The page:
Who should attend: Farmers, educators, and technical service providers. 4.5 Certified Crop Advisor (CCA) credits will be offered.

Cost (includes lunch): $20.00 before December 2, 2016; otherwise $25.00. NOTE: No refunds will be offered for registrations made by check OR after December 2. Pre-Registration required.

Register & Pay Online

If you need registration assistance, please contact Michele Lodgek at or 207.581.2721.


8:45 – 9:00 AM: REGISTRATION, coffee, tea, snacks

9:00 – 9:15 AM: Welcome and Announcements.
Soil Health Concepts and Considerations — Ellen Mallory, UMaine Extension

9:15 – 11:00 AM: Reduced Tillage and No-Till Strategies — Mark Hutchinson, UMaine Extension; Paul Thomas, Thomas Farm, Corinth; Sam Wright, Cavendish AgriServices; John Jemison and Rick Kersbergen, UMaine Extension

  • Reduced-till in mixed vegetable systems
  • No-till following potatoes
  • No-till and cover crops in silage corn
  • Discussion

11:00 – 11:15 AM: BREAK

11:15 – 12:30 PM: Soil Health Tests — Bruce Hoskins, UMaine Soil Testing Service; John Jemison, UMaine Extension; Will Brinton, Woods End Lab

  • What do they mean and what do you do?
  • A no-till example

12:30 – 1:10 PM: LUNCH

1:10 – 1:30 PM: Maine Soil Health Teams — Caragh Fitzgerald, Andrew Plant, and Rick Kersbergen, UMaine Extension

1:30 – 3:00 PM: Cover Crop Opportunities and Management — Eero Ruuttila, Johnny’s Selected Seeds; Ellen Mallory and Jason Lilley, UMaine Extension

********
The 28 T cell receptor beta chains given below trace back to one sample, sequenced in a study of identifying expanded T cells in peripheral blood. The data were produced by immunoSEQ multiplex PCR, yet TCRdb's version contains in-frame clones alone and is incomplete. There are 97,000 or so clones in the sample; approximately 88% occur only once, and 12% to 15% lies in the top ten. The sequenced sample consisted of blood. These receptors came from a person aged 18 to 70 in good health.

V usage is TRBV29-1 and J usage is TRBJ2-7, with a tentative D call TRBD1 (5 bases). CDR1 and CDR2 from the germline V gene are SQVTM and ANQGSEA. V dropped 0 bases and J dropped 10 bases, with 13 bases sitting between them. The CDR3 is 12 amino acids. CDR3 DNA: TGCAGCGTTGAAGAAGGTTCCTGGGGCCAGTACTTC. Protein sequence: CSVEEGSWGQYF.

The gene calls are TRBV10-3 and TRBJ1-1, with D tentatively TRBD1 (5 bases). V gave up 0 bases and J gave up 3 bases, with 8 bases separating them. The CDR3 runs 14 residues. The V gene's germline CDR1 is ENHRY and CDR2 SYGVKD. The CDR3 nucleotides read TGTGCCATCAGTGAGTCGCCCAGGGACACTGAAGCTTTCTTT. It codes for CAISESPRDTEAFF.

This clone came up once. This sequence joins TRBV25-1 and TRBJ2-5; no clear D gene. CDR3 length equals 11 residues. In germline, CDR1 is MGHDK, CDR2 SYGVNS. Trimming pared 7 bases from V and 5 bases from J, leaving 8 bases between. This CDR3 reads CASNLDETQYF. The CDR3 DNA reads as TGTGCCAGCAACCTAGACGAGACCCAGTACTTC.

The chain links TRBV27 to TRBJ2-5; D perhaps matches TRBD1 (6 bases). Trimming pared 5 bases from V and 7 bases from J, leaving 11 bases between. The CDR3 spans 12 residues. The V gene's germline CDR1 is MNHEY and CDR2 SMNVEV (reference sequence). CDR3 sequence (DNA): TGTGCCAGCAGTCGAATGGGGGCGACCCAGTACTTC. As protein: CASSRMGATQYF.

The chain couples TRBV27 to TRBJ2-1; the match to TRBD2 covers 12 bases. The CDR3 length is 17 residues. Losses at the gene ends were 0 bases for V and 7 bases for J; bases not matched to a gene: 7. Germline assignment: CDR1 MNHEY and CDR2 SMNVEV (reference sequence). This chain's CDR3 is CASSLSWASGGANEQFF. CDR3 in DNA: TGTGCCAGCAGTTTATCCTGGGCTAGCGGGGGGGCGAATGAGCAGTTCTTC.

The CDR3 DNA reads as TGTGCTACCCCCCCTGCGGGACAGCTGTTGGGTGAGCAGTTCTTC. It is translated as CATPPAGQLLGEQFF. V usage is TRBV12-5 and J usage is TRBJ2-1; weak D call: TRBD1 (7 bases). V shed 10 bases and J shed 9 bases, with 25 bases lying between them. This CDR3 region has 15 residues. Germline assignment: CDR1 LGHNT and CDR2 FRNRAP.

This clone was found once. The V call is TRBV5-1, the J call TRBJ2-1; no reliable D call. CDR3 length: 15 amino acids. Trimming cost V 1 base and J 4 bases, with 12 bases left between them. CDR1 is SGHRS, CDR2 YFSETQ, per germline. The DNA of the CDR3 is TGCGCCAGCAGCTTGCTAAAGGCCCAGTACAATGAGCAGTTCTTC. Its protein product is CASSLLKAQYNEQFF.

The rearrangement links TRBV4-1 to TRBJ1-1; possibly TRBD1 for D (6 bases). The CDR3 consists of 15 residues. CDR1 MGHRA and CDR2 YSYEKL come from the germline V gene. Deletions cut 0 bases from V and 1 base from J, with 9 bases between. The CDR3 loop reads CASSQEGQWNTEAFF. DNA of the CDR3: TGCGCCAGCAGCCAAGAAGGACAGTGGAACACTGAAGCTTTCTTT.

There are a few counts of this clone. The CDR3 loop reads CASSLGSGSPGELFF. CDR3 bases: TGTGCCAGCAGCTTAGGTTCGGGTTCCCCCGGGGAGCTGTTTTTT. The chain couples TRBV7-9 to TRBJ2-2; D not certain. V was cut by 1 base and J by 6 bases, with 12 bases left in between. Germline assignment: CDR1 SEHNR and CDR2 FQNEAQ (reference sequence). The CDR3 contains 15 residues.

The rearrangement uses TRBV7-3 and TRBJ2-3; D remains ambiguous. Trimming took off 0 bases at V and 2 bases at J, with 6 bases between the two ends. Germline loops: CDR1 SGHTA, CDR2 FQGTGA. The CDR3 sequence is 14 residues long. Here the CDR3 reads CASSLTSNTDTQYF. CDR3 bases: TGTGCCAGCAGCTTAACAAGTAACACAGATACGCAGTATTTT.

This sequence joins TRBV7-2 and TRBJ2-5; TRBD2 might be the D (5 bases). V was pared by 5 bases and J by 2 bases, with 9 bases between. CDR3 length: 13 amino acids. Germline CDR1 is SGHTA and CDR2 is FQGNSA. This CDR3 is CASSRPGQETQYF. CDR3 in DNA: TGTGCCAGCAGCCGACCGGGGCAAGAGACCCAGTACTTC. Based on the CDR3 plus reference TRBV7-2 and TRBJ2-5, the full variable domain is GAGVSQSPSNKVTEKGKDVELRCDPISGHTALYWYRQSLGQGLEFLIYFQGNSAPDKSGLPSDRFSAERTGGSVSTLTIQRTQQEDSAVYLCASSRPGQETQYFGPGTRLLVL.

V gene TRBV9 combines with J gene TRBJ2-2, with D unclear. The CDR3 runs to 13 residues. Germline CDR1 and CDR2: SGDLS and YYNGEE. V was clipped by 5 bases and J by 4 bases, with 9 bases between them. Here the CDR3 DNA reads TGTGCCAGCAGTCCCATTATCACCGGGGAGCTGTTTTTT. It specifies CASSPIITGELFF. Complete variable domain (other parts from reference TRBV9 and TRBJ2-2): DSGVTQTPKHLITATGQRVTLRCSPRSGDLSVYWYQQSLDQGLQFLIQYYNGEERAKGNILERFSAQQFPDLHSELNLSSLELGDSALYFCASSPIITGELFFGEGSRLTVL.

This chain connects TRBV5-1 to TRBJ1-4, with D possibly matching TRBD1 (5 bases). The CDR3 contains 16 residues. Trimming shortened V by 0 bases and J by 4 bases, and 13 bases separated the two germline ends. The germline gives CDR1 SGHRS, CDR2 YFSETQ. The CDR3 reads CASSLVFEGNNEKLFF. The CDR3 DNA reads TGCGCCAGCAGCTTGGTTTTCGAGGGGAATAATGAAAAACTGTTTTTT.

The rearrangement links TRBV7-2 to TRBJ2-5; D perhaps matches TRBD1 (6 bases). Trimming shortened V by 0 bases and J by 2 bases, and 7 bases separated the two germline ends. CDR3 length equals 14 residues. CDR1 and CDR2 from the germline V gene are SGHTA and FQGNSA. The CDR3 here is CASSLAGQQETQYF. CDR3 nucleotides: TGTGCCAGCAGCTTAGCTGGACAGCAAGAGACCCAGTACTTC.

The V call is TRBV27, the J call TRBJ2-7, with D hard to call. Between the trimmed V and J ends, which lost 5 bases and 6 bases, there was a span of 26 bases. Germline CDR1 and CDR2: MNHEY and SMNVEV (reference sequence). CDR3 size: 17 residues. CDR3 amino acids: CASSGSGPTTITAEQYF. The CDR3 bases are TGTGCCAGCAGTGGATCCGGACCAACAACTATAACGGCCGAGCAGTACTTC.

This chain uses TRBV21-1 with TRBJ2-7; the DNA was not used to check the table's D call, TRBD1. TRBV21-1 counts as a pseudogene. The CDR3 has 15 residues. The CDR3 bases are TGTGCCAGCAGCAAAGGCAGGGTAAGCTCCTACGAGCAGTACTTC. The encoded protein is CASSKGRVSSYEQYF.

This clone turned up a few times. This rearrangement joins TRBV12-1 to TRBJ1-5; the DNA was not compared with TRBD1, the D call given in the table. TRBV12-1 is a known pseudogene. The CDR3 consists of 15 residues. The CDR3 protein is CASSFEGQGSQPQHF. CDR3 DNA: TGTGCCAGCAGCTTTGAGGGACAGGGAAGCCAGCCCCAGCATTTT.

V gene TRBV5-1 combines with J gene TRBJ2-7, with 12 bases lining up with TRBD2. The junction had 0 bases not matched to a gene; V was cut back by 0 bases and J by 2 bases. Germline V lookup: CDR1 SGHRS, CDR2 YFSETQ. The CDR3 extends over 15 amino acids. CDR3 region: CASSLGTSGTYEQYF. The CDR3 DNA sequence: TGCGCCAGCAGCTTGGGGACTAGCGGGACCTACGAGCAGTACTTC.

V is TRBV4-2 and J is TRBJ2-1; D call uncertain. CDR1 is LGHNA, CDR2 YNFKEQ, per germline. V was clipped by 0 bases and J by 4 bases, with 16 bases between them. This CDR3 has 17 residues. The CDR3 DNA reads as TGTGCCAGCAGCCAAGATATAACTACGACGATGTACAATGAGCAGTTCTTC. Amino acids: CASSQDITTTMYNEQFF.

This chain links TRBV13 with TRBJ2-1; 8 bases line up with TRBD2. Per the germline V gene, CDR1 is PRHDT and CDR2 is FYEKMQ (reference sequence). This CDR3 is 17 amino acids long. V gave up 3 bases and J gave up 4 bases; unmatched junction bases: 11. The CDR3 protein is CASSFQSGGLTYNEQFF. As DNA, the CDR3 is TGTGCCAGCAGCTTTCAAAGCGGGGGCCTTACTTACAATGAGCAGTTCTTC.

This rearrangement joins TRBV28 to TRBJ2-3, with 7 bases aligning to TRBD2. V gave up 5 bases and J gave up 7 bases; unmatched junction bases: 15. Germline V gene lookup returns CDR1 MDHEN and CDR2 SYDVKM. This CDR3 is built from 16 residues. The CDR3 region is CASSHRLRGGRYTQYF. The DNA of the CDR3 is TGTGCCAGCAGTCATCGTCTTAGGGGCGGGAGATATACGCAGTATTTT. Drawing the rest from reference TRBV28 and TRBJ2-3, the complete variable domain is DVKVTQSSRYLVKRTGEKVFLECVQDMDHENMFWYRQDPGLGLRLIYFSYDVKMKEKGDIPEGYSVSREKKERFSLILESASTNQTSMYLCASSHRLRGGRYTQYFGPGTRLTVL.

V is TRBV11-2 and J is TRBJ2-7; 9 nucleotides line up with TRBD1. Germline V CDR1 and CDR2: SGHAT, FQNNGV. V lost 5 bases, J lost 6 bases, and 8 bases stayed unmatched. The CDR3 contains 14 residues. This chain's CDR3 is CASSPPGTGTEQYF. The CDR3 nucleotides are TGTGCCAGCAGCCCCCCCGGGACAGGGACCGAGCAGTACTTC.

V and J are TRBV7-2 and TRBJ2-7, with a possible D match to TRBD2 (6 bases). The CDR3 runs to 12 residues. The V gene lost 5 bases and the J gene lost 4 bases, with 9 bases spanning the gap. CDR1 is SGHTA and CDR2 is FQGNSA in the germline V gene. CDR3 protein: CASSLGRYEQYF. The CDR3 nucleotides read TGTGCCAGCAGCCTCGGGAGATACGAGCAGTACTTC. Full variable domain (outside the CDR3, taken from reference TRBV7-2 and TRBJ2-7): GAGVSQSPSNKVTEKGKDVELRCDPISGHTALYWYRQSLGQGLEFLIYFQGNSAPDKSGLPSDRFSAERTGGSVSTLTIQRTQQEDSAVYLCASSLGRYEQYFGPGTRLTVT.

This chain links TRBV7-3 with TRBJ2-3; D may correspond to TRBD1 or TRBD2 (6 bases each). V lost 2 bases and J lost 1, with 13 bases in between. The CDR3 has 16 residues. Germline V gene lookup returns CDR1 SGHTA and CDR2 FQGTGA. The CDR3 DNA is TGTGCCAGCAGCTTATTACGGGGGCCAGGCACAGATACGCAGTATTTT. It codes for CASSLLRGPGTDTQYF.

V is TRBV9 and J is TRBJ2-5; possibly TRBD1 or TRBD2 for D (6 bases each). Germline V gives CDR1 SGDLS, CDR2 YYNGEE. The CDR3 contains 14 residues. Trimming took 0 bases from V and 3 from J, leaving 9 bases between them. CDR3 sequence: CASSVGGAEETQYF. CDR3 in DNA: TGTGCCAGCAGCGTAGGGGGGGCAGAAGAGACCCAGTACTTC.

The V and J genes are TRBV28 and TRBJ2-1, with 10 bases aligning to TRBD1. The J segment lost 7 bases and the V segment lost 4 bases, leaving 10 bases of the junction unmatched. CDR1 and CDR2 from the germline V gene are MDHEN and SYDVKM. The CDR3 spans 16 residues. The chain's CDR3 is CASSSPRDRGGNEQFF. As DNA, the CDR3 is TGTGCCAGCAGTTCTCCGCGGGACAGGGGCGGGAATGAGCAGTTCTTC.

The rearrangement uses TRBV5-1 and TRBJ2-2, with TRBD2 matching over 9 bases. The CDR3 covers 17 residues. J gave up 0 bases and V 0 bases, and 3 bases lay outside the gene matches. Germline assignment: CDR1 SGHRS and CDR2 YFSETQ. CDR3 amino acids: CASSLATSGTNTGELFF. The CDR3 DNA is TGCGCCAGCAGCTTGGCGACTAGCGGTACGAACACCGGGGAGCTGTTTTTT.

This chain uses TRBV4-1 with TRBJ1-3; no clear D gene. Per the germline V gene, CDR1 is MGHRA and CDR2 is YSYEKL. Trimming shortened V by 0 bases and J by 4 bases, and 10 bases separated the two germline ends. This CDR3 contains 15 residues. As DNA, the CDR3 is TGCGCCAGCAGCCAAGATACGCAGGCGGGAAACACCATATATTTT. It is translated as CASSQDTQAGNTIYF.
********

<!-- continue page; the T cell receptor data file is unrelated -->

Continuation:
• Strategies, considerations, and examples
  • Terminating strategies
  • Northeast Cover Crop Council
  • Discussion


For questions about the workshop: contact Ellen Mallory: or 207.581.2942.

If you are a person with a disability and need an accommodation to participate in this program, please contact Ellen Mallory at 207.581.2942 or to discuss your needs. Receiving requests for accommodations at least 7 days before the program provides a reasonable amount of time to meet the request, however all requests will be considered.

Community: Growing Maine — Treworgy Family Orchards

Read transcript

The latest installment of the University of Maine Cooperative Extension’s “Growing Maine” series tells the story of Patty and Gary Treworgy and their children on their second-generation orchard and family farm. Treworgy Family Orchards in Levant had a rough start after the first planting of apples failed. But with perseverance and by “starting small,” the farm grew to be a destination for over 35,000 visitors each year. The “Growing Maine” short documentaries highlight Maine food producers and farm families. The series helps consumers get to know their food sources better, as farmers and producers share their “behind-the-scenes” perspectives on how decisions are made.

UMaine Extension publications offer tips for seasonal pastimes

It’s that time of year when the days are cooling, the apples are falling from the trees, and everyone is picking their favorite sports team.

Visit the Cooperative Extension online Publications Catalog for seasonal information, such as:

Fall also is a great time to plant trees and shrubs: